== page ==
Current Status of Diamond Thin Films
Artifact (man made) diamond films are currently being made by several different types of plasma-assisted processes, hot filament processes, and even by conventional acetylene welding torches. Carbonaceous feed gases include methane, acetylene, carbon monoxide, various alcohols, and more recently, the effluent of city sewer plants. Most of these processes rely on atomic hydrogen to prevent the carbon atoms of the diamond surface from forming unwanted pi bonds and subsequent graphitic inclusions. While hydrogen has been thought to be essential to the growth of diamond, it is more recently thought to be the greatest impediment to the formation of contiguous, smooth, single crystalline diamond films. This unwanted aspect of hydrogen accrues from the inabilities of the growth processes to absolutely insure that ALL hydrogen terminations are subsequently replaced by carbon. Atomic layer epitaxy (ALE) may provide a solution as may chemical terminators other than hydrogen. While the use of lattice-matched substrates may be useful in seeding a continuous thin diamond film, carbide formation problems, the ability to withstand high temperature growth conditions, and thermal expansion coefficients are factors that must be considered when choosing the proper substrate.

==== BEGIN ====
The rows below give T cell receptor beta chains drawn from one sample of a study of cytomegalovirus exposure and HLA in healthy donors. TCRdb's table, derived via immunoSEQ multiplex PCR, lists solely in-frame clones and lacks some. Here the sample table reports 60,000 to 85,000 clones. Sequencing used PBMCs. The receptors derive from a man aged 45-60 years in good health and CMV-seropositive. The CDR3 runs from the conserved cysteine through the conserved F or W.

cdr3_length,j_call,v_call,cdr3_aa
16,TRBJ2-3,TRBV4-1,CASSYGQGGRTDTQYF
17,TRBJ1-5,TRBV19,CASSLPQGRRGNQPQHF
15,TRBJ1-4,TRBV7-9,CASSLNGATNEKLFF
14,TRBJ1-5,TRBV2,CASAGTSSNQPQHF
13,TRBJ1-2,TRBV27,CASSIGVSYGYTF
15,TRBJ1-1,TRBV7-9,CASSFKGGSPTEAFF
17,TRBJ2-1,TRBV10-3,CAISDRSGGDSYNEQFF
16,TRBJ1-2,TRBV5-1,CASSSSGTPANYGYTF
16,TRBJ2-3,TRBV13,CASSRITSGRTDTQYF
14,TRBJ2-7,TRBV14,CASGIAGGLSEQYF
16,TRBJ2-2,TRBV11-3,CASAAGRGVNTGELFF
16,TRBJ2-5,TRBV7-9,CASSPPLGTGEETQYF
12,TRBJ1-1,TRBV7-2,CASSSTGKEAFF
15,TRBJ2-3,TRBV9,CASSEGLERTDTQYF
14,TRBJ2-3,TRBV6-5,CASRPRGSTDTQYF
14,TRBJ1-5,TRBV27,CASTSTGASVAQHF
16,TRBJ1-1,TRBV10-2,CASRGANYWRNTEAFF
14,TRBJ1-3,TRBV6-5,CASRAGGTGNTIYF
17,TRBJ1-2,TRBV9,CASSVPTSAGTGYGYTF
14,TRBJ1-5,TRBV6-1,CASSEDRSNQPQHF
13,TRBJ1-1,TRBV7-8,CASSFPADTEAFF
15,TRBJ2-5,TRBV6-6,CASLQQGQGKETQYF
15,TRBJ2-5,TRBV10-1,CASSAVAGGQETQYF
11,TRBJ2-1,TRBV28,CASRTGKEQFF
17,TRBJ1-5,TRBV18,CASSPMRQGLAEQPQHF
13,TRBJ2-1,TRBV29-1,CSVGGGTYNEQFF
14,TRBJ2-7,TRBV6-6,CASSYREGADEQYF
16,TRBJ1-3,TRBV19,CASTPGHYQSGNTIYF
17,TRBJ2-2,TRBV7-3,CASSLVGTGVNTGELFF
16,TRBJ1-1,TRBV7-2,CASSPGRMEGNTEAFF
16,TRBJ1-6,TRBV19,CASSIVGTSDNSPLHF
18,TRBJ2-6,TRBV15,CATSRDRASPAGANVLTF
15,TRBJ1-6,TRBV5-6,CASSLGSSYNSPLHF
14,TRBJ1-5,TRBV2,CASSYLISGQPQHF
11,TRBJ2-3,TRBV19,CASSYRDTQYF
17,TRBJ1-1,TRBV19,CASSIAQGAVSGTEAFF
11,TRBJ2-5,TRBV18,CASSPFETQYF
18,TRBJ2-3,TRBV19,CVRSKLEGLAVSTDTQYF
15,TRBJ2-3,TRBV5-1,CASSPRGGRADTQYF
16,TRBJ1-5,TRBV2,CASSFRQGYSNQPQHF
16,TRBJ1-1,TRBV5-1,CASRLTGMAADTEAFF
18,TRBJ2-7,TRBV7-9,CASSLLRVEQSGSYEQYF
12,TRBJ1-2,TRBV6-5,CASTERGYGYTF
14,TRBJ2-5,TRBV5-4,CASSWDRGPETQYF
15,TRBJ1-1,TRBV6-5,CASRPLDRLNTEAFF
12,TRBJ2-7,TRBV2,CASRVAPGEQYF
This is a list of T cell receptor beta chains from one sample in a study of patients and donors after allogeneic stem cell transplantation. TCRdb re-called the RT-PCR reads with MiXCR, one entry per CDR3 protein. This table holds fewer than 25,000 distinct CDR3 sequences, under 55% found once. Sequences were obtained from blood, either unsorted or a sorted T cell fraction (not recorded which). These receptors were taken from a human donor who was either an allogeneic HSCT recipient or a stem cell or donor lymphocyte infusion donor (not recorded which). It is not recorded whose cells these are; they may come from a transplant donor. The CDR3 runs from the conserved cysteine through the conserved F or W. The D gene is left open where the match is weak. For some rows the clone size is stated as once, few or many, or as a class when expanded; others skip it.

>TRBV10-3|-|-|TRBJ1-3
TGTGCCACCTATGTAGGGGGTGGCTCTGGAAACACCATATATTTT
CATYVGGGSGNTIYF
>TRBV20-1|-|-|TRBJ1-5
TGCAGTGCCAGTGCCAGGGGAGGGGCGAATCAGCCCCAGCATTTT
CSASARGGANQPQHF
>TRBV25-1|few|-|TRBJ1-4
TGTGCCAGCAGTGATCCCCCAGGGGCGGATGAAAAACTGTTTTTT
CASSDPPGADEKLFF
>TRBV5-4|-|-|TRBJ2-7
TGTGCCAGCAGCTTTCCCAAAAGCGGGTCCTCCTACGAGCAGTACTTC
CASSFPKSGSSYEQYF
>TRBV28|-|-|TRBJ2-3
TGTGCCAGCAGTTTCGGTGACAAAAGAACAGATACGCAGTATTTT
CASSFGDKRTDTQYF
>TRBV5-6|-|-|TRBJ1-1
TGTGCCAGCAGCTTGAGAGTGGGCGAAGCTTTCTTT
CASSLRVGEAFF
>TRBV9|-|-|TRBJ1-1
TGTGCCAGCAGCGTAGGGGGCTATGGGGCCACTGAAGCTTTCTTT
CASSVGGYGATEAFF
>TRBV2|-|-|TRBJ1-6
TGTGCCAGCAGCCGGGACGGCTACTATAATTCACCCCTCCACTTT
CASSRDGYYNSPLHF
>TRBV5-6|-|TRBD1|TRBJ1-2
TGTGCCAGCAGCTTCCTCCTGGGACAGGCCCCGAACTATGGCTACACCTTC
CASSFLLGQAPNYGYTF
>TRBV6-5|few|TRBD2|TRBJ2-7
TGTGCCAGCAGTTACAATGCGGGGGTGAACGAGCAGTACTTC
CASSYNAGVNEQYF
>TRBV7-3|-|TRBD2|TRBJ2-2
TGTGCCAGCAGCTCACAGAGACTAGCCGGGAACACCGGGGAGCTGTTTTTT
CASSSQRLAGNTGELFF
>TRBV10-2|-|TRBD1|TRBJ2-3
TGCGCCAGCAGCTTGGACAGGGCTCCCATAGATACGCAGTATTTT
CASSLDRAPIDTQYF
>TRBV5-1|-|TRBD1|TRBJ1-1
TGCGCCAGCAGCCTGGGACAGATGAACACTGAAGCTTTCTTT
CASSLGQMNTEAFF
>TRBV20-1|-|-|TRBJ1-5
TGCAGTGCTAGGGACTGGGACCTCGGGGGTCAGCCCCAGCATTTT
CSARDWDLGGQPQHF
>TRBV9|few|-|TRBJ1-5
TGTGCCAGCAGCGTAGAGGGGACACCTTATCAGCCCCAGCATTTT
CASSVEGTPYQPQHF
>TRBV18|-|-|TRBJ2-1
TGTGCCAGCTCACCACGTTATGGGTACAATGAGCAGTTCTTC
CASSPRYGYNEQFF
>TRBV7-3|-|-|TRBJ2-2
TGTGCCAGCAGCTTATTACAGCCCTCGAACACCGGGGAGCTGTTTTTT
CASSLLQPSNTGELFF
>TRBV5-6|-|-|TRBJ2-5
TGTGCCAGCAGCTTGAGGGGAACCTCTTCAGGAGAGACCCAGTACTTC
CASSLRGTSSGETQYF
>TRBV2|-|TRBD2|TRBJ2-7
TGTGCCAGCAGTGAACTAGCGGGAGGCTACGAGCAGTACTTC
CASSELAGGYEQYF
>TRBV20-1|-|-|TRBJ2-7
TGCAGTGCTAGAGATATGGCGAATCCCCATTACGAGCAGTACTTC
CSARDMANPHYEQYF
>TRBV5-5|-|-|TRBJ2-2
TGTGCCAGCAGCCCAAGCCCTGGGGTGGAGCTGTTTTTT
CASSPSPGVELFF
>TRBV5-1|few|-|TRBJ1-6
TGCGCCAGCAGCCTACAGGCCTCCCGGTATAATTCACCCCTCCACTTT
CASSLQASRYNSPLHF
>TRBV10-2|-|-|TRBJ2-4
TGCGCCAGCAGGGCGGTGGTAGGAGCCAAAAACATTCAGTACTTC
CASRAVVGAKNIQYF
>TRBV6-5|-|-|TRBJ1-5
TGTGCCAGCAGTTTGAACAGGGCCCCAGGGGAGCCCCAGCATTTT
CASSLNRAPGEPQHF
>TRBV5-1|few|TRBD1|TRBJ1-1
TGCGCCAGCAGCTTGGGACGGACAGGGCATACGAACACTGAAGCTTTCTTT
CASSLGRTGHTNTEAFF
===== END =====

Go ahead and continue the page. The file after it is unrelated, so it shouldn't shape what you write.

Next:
KeywordsDiamond Film Diamond Surface Diamond Growth Copper Nickel Alloy Atomic Layer Epitaxy
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